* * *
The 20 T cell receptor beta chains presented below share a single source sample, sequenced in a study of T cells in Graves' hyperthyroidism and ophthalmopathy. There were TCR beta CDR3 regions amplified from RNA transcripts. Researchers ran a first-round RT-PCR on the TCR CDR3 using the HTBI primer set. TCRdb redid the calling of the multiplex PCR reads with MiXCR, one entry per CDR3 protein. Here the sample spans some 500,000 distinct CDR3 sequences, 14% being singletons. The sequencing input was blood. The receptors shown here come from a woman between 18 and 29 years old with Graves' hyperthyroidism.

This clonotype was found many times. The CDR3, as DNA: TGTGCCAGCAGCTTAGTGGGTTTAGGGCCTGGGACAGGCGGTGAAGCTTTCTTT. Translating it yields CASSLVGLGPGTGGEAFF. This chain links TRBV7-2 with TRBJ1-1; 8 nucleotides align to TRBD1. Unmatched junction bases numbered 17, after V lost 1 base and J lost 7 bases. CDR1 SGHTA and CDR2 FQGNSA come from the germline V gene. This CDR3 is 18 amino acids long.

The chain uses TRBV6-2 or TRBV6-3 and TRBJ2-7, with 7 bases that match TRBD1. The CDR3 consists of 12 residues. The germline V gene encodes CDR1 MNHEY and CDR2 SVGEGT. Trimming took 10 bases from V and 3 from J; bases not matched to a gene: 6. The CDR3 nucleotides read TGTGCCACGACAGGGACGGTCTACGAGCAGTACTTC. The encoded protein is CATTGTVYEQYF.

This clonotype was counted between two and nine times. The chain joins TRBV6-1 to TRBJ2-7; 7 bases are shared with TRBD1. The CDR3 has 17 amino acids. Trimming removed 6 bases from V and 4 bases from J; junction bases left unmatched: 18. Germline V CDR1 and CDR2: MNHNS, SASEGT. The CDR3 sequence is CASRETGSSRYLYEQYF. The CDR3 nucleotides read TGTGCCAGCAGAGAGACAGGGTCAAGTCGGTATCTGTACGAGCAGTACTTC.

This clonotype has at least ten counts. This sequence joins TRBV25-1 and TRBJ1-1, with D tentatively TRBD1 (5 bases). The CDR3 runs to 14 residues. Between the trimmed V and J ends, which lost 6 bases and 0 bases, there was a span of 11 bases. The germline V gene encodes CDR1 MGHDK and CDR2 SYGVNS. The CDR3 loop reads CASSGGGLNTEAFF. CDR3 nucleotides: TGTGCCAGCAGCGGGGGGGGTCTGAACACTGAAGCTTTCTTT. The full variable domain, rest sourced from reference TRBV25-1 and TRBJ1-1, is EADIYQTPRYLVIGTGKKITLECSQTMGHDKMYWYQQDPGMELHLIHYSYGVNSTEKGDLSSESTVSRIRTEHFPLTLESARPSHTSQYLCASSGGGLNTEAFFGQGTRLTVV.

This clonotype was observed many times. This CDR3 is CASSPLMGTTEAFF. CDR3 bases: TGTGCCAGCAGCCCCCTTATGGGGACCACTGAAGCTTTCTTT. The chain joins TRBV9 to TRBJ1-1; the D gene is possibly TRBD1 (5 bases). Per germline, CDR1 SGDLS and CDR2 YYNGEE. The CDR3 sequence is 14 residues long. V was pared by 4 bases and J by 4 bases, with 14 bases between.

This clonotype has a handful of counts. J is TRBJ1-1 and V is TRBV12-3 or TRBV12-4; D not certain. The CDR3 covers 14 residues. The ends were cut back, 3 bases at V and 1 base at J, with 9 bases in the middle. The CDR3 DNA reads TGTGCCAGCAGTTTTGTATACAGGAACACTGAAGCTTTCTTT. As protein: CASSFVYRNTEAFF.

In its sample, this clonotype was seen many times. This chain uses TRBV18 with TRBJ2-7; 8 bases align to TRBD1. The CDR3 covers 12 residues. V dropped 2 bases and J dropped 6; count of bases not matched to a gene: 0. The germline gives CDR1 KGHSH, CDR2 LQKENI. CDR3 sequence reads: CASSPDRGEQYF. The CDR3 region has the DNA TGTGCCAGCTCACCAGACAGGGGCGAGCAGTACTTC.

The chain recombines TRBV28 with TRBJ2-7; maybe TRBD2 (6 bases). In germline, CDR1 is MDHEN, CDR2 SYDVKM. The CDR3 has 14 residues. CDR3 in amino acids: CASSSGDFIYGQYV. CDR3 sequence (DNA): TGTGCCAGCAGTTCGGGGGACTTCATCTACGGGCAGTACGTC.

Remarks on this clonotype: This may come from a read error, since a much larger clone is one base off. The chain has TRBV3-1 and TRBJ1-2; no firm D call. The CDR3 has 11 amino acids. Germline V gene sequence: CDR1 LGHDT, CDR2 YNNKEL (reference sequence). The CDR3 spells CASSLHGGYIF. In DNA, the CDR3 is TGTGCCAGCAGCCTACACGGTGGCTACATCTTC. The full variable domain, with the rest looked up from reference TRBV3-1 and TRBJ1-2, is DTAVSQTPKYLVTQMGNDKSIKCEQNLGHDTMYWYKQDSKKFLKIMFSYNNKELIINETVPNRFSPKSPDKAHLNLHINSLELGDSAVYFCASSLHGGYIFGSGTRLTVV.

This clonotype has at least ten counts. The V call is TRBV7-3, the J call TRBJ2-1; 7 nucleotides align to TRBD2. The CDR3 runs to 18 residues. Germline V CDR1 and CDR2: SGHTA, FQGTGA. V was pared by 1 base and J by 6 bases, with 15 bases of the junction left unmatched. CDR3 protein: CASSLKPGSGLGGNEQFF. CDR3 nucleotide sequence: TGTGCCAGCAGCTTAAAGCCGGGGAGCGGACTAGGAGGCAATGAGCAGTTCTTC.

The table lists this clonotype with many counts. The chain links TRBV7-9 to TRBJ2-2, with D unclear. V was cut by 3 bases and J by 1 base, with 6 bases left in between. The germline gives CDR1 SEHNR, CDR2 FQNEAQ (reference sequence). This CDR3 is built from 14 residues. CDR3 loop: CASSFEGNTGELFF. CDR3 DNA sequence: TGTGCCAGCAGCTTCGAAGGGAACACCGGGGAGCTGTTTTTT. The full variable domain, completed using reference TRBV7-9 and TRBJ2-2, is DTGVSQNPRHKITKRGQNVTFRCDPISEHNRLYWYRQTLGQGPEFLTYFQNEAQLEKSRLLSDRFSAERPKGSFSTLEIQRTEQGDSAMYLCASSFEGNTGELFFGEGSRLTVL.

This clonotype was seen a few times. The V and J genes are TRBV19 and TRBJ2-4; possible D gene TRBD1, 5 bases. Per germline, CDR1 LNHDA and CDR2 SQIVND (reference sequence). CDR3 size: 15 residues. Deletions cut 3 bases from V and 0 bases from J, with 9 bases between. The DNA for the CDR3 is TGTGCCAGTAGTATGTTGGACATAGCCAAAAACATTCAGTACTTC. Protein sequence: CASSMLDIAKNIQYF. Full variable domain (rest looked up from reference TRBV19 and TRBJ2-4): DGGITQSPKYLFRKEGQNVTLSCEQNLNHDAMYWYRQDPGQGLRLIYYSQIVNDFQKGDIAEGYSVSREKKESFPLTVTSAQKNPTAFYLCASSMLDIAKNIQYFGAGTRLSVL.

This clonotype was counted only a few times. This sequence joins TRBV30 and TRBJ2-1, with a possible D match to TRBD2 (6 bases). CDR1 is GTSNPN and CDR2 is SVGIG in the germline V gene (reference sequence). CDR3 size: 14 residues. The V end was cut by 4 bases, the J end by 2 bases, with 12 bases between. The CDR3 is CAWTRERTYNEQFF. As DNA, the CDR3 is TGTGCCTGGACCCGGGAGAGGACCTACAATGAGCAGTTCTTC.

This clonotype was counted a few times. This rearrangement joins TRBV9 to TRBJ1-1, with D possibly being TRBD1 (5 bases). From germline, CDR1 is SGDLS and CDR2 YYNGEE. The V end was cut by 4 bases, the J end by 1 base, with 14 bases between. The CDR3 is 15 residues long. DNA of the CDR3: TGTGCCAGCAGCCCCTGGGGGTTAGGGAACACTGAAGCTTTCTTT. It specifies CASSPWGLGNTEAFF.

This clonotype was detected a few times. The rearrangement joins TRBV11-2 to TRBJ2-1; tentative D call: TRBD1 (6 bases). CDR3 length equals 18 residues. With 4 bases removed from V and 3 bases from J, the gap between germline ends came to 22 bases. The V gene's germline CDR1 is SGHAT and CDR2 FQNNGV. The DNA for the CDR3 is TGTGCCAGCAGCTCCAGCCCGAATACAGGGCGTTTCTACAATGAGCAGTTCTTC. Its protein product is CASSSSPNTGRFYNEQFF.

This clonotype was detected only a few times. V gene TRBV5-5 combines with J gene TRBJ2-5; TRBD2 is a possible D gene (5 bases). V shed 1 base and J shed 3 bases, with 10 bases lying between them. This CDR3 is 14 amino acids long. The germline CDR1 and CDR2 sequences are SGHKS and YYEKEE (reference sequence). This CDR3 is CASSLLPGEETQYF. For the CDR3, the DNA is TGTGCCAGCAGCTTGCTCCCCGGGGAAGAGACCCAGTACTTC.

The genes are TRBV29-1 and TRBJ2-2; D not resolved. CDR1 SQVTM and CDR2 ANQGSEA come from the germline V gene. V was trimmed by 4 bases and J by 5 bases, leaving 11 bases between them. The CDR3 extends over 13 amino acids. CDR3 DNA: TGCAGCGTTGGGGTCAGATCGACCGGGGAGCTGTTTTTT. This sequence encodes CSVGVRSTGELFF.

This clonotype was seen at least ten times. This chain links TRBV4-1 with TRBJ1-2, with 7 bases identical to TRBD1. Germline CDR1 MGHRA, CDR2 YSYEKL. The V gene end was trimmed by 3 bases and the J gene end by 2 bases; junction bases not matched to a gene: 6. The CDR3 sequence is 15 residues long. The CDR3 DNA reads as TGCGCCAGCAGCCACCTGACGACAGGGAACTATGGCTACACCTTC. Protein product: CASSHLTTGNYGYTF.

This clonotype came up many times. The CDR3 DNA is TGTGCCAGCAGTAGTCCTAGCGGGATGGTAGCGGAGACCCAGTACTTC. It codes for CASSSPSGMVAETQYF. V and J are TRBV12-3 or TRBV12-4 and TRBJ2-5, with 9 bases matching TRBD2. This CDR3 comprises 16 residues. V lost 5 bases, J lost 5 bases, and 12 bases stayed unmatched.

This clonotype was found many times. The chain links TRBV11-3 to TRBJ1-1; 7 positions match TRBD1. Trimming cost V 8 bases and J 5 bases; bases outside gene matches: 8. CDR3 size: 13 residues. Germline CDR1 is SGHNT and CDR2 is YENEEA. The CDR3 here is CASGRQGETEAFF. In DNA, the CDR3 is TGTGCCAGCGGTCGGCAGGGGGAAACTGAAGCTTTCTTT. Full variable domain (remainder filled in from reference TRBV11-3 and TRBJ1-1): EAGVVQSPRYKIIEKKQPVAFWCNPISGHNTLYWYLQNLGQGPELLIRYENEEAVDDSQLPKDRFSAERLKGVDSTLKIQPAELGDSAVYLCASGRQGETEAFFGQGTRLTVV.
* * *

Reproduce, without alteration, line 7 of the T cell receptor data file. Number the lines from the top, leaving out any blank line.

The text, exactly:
This clonotype has a handful of counts. J is TRBJ1-1 and V is TRBV12-3 or TRBV12-4; D not certain. The CDR3 covers 14 residues. The ends were cut back, 3 bases at V and 1 base at J, with 9 bases in the middle. The CDR3 DNA reads TGTGCCAGCAGTTTTGTATACAGGAACACTGAAGCTTTCTTT. As protein: CASSFVYRNTEAFF.